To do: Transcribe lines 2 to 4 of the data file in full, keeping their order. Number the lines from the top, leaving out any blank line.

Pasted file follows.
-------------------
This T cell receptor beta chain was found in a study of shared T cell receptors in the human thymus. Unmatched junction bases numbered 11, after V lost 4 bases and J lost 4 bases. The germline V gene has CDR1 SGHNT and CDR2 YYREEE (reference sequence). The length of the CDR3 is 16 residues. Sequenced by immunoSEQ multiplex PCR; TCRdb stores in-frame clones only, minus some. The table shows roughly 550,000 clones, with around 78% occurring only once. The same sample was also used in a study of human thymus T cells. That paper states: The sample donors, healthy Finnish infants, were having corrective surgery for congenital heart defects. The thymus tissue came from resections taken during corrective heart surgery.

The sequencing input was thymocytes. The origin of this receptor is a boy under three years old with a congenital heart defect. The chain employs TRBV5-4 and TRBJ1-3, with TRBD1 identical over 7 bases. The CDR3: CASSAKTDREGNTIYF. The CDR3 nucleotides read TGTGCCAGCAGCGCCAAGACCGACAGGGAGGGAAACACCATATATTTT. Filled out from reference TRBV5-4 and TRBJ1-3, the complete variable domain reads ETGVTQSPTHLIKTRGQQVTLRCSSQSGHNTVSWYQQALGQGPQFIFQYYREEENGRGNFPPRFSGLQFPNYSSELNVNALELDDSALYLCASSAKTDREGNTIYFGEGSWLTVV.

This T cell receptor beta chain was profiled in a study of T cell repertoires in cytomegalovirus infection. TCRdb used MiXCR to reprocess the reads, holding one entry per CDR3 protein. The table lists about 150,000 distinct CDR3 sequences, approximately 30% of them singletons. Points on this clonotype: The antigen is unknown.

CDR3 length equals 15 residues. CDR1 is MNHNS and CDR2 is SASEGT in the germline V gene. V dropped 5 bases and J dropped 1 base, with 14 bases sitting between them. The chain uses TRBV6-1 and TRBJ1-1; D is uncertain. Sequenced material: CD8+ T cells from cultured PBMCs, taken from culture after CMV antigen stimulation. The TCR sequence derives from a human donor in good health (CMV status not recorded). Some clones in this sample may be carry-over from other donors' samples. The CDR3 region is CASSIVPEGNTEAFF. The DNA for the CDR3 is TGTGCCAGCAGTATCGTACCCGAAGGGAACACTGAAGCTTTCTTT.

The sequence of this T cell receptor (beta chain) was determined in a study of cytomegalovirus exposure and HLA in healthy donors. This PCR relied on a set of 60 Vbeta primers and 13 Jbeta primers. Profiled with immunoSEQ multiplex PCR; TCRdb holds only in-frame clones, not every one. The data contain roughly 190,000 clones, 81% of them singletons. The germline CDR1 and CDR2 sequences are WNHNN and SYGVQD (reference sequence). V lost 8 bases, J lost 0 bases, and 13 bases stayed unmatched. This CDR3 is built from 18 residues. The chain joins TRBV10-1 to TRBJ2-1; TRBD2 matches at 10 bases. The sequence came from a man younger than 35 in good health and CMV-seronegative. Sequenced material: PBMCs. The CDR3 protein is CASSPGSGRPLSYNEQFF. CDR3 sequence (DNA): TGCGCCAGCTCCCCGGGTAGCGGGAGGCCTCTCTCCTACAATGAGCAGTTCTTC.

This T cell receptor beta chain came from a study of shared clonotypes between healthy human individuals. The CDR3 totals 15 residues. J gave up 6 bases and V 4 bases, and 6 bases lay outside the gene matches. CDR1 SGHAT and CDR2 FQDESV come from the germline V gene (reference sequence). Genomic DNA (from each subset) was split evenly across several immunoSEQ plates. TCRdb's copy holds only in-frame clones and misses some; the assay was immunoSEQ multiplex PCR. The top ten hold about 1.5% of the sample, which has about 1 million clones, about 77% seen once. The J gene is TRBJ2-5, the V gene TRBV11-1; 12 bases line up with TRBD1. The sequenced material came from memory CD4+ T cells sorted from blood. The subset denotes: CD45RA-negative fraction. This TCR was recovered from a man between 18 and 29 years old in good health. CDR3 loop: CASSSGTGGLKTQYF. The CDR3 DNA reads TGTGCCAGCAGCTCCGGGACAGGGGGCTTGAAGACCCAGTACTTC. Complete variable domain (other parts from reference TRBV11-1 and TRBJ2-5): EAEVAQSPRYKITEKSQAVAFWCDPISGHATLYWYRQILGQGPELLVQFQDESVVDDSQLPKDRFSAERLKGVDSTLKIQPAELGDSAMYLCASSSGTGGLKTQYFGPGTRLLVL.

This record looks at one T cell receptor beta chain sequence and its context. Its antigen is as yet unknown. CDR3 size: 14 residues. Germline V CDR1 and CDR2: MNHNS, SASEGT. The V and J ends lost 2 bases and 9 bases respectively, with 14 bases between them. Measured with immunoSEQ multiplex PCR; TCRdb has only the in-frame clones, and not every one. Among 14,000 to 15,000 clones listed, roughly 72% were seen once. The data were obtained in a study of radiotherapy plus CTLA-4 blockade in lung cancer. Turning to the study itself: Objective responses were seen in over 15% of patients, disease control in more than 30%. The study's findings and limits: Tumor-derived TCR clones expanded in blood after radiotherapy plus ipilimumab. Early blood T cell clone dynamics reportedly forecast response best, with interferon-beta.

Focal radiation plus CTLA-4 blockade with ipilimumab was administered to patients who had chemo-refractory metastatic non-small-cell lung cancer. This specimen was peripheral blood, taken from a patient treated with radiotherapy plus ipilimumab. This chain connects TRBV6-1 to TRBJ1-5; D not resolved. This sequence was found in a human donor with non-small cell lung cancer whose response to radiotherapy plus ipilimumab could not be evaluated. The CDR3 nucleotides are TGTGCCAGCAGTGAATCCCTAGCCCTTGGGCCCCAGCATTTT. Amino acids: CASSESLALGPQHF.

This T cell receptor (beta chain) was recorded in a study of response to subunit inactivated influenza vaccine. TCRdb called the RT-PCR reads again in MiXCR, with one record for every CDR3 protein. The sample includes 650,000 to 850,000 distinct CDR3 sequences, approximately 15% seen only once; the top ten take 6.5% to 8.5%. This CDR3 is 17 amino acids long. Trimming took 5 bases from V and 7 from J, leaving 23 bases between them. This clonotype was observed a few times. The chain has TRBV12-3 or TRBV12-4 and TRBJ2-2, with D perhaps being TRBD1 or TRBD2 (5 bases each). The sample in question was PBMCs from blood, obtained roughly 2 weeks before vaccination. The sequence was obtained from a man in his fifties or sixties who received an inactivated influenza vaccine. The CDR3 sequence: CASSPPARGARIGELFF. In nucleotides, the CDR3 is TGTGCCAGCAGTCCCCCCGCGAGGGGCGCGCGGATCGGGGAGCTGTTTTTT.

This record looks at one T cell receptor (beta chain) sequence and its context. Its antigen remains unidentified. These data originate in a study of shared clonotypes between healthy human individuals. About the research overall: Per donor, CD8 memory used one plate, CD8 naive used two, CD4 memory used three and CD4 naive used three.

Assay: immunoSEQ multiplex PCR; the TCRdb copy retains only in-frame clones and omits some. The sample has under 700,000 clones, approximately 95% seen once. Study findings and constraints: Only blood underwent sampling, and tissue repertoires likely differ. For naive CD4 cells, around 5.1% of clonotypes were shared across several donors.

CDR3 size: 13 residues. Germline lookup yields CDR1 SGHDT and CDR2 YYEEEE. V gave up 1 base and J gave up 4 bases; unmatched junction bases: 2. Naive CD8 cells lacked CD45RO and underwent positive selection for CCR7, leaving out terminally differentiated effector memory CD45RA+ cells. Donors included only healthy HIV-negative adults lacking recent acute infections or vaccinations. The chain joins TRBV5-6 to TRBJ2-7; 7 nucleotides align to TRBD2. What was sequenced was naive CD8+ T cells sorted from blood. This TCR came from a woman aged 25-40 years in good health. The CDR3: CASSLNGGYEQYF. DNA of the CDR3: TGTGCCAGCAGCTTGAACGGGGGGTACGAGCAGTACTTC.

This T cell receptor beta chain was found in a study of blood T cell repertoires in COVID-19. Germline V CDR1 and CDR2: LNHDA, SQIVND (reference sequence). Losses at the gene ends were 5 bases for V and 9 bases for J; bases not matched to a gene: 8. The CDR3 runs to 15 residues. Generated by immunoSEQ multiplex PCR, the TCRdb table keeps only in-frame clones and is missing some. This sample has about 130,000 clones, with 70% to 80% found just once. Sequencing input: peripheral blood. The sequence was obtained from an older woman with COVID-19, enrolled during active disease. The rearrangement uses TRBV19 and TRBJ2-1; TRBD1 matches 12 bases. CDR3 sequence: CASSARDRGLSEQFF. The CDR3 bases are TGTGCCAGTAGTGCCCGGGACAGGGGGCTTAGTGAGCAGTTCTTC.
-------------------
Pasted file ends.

The sequencing input was thymocytes. The origin of this receptor is a boy under three years old with a congenital heart defect. The chain employs TRBV5-4 and TRBJ1-3, with TRBD1 identical over 7 bases. The CDR3: CASSAKTDREGNTIYF. The CDR3 nucleotides read TGTGCCAGCAGCGCCAAGACCGACAGGGAGGGAAACACCATATATTTT. Filled out from reference TRBV5-4 and TRBJ1-3, the complete variable domain reads ETGVTQSPTHLIKTRGQQVTLRCSSQSGHNTVSWYQQALGQGPQFIFQYYREEENGRGNFPPRFSGLQFPNYSSELNVNALELDDSALYLCASSAKTDREGNTIYFGEGSWLTVV.

This T cell receptor beta chain was profiled in a study of T cell repertoires in cytomegalovirus infection. TCRdb used MiXCR to reprocess the reads, holding one entry per CDR3 protein. The table lists about 150,000 distinct CDR3 sequences, approximately 30% of them singletons. Points on this clonotype: The antigen is unknown.

CDR3 length equals 15 residues. CDR1 is MNHNS and CDR2 is SASEGT in the germline V gene. V dropped 5 bases and J dropped 1 base, with 14 bases sitting between them. The chain uses TRBV6-1 and TRBJ1-1; D is uncertain. Sequenced material: CD8+ T cells from cultured PBMCs, taken from culture after CMV antigen stimulation. The TCR sequence derives from a human donor in good health (CMV status not recorded). Some clones in this sample may be carry-over from other donors' samples. The CDR3 region is CASSIVPEGNTEAFF. The DNA for the CDR3 is TGTGCCAGCAGTATCGTACCCGAAGGGAACACTGAAGCTTTCTTT.